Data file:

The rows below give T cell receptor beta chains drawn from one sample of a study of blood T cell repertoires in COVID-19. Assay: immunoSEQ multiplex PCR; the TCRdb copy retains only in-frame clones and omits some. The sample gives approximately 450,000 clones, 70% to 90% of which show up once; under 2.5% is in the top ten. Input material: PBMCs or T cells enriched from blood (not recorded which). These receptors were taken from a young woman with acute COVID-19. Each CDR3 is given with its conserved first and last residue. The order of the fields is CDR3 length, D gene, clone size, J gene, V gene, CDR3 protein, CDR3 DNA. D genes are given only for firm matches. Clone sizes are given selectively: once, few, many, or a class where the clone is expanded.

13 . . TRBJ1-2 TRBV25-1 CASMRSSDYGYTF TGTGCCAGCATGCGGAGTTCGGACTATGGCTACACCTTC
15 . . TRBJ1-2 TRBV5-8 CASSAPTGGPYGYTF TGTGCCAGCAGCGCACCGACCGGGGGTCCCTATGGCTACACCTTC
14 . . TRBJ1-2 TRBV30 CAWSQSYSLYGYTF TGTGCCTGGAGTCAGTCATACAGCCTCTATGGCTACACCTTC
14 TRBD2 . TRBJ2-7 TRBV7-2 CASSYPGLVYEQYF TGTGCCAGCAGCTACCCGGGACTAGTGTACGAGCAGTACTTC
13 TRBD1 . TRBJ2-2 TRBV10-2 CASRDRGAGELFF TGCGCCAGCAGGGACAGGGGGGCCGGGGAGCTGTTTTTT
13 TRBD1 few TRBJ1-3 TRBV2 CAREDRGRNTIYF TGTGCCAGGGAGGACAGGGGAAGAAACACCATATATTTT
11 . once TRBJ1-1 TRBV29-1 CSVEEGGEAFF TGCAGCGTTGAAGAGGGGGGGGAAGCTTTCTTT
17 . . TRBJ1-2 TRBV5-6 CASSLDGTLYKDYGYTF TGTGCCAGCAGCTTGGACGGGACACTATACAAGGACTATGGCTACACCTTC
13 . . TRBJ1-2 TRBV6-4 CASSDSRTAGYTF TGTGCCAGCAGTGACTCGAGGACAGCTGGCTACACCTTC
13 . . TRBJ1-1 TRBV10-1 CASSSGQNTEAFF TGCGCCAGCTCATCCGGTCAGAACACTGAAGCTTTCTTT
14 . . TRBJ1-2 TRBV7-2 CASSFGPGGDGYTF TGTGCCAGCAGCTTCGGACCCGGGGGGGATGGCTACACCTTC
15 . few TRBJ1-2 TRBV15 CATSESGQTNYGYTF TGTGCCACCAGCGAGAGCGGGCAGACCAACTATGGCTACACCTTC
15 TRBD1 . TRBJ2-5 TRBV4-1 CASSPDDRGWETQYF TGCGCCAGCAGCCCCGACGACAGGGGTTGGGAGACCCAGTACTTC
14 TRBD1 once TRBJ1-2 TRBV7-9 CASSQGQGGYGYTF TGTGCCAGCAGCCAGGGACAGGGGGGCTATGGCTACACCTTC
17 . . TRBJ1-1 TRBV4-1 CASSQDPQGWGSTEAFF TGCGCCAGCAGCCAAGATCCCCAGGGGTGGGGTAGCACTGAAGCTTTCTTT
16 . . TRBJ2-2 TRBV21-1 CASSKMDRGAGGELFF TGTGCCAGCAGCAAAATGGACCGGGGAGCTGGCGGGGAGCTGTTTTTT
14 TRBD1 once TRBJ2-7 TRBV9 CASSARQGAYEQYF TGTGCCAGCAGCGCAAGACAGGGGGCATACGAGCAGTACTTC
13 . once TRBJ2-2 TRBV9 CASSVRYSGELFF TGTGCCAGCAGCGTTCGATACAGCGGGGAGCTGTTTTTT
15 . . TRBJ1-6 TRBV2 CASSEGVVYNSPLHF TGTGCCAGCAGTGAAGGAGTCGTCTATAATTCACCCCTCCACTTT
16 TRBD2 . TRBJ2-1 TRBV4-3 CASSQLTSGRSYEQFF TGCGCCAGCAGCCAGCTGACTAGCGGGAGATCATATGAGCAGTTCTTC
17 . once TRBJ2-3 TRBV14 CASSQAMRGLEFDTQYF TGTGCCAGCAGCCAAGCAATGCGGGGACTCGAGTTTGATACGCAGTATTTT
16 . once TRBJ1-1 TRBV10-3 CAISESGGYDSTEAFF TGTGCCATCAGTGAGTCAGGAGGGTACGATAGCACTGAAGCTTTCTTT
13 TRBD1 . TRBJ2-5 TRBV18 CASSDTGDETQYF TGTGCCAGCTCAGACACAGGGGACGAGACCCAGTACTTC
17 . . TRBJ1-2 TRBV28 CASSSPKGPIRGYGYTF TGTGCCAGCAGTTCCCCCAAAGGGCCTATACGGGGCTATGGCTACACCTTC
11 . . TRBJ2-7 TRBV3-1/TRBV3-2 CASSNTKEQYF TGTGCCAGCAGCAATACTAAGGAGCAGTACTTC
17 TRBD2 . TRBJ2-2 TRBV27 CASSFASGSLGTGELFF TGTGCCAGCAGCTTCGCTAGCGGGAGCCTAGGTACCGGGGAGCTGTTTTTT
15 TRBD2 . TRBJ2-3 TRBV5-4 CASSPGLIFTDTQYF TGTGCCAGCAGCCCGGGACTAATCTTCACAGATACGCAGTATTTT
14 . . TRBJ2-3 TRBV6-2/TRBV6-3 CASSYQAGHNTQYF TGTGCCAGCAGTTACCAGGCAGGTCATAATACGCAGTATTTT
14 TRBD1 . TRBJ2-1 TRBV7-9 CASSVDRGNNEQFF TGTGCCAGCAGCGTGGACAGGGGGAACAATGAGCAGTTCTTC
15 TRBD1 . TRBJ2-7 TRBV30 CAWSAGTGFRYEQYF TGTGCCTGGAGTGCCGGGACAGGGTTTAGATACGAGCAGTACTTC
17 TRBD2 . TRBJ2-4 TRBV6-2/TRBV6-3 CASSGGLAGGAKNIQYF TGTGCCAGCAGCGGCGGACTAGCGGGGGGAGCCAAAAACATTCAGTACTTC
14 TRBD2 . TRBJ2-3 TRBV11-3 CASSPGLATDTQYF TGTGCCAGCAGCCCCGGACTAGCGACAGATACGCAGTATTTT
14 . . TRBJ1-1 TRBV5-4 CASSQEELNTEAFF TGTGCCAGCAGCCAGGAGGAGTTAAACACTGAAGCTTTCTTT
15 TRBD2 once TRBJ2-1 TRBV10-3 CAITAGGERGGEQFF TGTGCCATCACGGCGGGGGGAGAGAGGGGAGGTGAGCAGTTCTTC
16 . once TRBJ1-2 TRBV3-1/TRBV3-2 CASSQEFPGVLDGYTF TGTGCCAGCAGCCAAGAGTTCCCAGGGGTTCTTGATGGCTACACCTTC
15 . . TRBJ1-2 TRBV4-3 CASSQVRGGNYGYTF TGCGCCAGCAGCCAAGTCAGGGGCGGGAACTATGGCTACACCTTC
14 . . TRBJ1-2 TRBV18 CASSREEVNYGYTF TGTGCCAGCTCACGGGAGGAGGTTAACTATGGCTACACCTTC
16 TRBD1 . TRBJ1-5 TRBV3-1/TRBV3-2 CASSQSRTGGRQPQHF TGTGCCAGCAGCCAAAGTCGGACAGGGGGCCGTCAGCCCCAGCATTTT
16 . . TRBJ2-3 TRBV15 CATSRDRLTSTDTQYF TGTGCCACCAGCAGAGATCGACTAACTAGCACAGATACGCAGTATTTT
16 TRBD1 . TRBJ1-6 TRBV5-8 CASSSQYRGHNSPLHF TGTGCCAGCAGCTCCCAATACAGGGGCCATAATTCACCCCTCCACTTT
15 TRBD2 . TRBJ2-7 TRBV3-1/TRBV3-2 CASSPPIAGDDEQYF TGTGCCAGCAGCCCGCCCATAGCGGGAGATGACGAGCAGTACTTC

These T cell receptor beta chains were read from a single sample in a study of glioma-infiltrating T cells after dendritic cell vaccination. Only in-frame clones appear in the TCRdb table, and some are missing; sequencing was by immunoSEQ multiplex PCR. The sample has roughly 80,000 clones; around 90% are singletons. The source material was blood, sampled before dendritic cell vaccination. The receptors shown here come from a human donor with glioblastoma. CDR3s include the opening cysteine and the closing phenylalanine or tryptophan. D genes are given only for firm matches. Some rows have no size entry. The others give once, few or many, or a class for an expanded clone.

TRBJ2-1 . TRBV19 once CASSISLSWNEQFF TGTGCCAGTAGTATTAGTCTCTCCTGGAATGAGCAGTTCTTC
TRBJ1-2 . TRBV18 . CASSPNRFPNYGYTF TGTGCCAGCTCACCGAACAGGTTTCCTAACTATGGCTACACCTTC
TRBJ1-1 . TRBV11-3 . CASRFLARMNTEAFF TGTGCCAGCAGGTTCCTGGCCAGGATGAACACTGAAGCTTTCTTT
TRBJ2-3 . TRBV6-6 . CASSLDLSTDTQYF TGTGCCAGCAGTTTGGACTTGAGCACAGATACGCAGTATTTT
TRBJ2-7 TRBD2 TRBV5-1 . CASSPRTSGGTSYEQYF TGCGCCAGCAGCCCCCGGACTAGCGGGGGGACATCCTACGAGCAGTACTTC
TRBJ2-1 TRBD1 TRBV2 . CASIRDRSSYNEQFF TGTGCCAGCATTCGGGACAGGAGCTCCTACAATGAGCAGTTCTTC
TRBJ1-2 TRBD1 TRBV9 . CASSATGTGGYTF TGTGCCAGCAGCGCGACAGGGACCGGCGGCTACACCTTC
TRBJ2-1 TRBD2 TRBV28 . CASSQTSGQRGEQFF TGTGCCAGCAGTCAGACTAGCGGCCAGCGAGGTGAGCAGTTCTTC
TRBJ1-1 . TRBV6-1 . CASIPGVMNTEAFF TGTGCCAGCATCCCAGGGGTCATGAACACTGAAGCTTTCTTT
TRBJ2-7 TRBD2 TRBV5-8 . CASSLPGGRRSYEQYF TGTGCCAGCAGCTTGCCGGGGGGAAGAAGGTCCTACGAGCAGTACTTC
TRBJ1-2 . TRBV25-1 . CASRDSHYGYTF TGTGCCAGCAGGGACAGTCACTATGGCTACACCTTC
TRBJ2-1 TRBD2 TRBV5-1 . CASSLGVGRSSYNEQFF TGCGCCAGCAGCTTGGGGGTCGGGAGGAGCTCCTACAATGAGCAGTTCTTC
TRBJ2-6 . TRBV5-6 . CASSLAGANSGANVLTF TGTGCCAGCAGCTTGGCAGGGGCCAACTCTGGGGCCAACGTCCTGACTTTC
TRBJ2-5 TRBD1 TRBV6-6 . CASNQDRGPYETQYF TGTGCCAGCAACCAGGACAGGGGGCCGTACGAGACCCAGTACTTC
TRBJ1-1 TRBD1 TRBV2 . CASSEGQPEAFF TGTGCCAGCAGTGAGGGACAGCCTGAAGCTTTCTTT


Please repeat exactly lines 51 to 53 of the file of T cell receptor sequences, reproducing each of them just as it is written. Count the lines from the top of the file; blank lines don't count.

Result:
TRBJ2-1 TRBD2 TRBV28 . CASSQTSGQRGEQFF TGTGCCAGCAGTCAGACTAGCGGCCAGCGAGGTGAGCAGTTCTTC
TRBJ1-1 . TRBV6-1 . CASIPGVMNTEAFF TGTGCCAGCATCCCAGGGGTCATGAACACTGAAGCTTTCTTT
TRBJ2-7 TRBD2 TRBV5-8 . CASSLPGGRRSYEQYF TGTGCCAGCAGCTTGCCGGGGGGAAGAAGGTCCTACGAGCAGTACTTC